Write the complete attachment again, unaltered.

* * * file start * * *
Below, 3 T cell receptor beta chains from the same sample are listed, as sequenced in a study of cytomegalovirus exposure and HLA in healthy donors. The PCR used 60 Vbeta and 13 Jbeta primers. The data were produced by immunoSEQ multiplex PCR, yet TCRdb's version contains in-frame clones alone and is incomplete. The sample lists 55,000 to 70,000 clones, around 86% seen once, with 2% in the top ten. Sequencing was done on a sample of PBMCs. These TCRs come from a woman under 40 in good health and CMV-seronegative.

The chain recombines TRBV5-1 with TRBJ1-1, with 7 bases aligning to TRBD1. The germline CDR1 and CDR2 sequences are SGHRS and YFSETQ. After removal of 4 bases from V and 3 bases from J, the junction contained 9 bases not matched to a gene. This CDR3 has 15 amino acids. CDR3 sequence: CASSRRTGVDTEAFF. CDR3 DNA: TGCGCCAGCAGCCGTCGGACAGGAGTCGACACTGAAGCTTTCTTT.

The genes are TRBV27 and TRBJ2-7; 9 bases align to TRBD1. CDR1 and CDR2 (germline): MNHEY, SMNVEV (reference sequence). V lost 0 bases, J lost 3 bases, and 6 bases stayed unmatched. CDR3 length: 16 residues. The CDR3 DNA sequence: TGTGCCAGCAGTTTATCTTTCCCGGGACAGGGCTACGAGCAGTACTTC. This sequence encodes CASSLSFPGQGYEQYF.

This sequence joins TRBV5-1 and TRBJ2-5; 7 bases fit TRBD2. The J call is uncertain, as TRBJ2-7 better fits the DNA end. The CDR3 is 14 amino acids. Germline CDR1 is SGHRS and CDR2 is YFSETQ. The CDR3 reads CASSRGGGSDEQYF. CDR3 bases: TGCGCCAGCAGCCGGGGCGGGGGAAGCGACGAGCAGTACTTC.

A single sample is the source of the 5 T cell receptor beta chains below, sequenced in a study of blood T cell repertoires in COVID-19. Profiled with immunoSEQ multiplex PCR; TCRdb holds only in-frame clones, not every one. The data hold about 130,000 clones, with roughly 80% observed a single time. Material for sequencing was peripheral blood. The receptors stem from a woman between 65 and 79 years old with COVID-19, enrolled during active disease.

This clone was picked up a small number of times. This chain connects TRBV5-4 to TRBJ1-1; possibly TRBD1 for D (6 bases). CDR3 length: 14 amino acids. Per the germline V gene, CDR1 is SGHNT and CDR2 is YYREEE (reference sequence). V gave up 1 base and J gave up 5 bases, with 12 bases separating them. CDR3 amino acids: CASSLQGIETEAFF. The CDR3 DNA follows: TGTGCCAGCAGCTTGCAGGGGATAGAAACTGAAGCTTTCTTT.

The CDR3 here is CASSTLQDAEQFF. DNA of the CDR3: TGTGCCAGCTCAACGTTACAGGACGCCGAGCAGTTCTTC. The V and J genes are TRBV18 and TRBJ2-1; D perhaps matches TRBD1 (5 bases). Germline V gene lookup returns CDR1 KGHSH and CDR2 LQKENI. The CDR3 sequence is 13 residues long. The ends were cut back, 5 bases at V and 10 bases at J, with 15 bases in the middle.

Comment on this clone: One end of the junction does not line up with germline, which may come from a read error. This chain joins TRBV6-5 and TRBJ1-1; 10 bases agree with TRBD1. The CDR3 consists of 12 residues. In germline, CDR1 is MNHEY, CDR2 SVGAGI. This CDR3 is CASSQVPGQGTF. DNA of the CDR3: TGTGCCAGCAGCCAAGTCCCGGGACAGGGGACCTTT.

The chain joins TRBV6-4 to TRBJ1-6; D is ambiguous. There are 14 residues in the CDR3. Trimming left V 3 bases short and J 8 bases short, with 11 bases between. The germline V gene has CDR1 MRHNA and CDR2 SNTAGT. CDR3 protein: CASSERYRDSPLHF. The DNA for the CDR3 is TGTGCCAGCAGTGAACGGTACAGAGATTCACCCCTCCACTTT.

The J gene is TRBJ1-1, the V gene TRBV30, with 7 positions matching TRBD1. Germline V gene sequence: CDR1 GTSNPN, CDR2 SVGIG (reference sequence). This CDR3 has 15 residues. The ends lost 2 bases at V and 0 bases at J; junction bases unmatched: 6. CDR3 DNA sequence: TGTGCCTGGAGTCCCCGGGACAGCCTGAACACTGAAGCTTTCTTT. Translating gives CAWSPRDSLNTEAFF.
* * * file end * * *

Below, 3 T cell receptor beta chains from the same sample are listed, as sequenced in a study of cytomegalovirus exposure and HLA in healthy donors. The PCR used 60 Vbeta and 13 Jbeta primers. The data were produced by immunoSEQ multiplex PCR, yet TCRdb's version contains in-frame clones alone and is incomplete. The sample lists 55,000 to 70,000 clones, around 86% seen once, with 2% in the top ten. Sequencing was done on a sample of PBMCs. These TCRs come from a woman under 40 in good health and CMV-seronegative.

The chain recombines TRBV5-1 with TRBJ1-1, with 7 bases aligning to TRBD1. The germline CDR1 and CDR2 sequences are SGHRS and YFSETQ. After removal of 4 bases from V and 3 bases from J, the junction contained 9 bases not matched to a gene. This CDR3 has 15 amino acids. CDR3 sequence: CASSRRTGVDTEAFF. CDR3 DNA: TGCGCCAGCAGCCGTCGGACAGGAGTCGACACTGAAGCTTTCTTT.

The genes are TRBV27 and TRBJ2-7; 9 bases align to TRBD1. CDR1 and CDR2 (germline): MNHEY, SMNVEV (reference sequence). V lost 0 bases, J lost 3 bases, and 6 bases stayed unmatched. CDR3 length: 16 residues. The CDR3 DNA sequence: TGTGCCAGCAGTTTATCTTTCCCGGGACAGGGCTACGAGCAGTACTTC. This sequence encodes CASSLSFPGQGYEQYF.

This sequence joins TRBV5-1 and TRBJ2-5; 7 bases fit TRBD2. The J call is uncertain, as TRBJ2-7 better fits the DNA end. The CDR3 is 14 amino acids. Germline CDR1 is SGHRS and CDR2 is YFSETQ. The CDR3 reads CASSRGGGSDEQYF. CDR3 bases: TGCGCCAGCAGCCGGGGCGGGGGAAGCGACGAGCAGTACTTC.

A single sample is the source of the 5 T cell receptor beta chains below, sequenced in a study of blood T cell repertoires in COVID-19. Profiled with immunoSEQ multiplex PCR; TCRdb holds only in-frame clones, not every one. The data hold about 130,000 clones, with roughly 80% observed a single time. Material for sequencing was peripheral blood. The receptors stem from a woman between 65 and 79 years old with COVID-19, enrolled during active disease.

This clone was picked up a small number of times. This chain connects TRBV5-4 to TRBJ1-1; possibly TRBD1 for D (6 bases). CDR3 length: 14 amino acids. Per the germline V gene, CDR1 is SGHNT and CDR2 is YYREEE (reference sequence). V gave up 1 base and J gave up 5 bases, with 12 bases separating them. CDR3 amino acids: CASSLQGIETEAFF. The CDR3 DNA follows: TGTGCCAGCAGCTTGCAGGGGATAGAAACTGAAGCTTTCTTT.

The CDR3 here is CASSTLQDAEQFF. DNA of the CDR3: TGTGCCAGCTCAACGTTACAGGACGCCGAGCAGTTCTTC. The V and J genes are TRBV18 and TRBJ2-1; D perhaps matches TRBD1 (5 bases). Germline V gene lookup returns CDR1 KGHSH and CDR2 LQKENI. The CDR3 sequence is 13 residues long. The ends were cut back, 5 bases at V and 10 bases at J, with 15 bases in the middle.

Comment on this clone: One end of the junction does not line up with germline, which may come from a read error. This chain joins TRBV6-5 and TRBJ1-1; 10 bases agree with TRBD1. The CDR3 consists of 12 residues. In germline, CDR1 is MNHEY, CDR2 SVGAGI. This CDR3 is CASSQVPGQGTF. DNA of the CDR3: TGTGCCAGCAGCCAAGTCCCGGGACAGGGGACCTTT.

The chain joins TRBV6-4 to TRBJ1-6; D is ambiguous. There are 14 residues in the CDR3. Trimming left V 3 bases short and J 8 bases short, with 11 bases between. The germline V gene has CDR1 MRHNA and CDR2 SNTAGT. CDR3 protein: CASSERYRDSPLHF. The DNA for the CDR3 is TGTGCCAGCAGTGAACGGTACAGAGATTCACCCCTCCACTTT.

The J gene is TRBJ1-1, the V gene TRBV30, with 7 positions matching TRBD1. Germline V gene sequence: CDR1 GTSNPN, CDR2 SVGIG (reference sequence). This CDR3 has 15 residues. The ends lost 2 bases at V and 0 bases at J; junction bases unmatched: 6. CDR3 DNA sequence: TGTGCCTGGAGTCCCCGGGACAGCCTGAACACTGAAGCTTTCTTT. Translating gives CAWSPRDSLNTEAFF.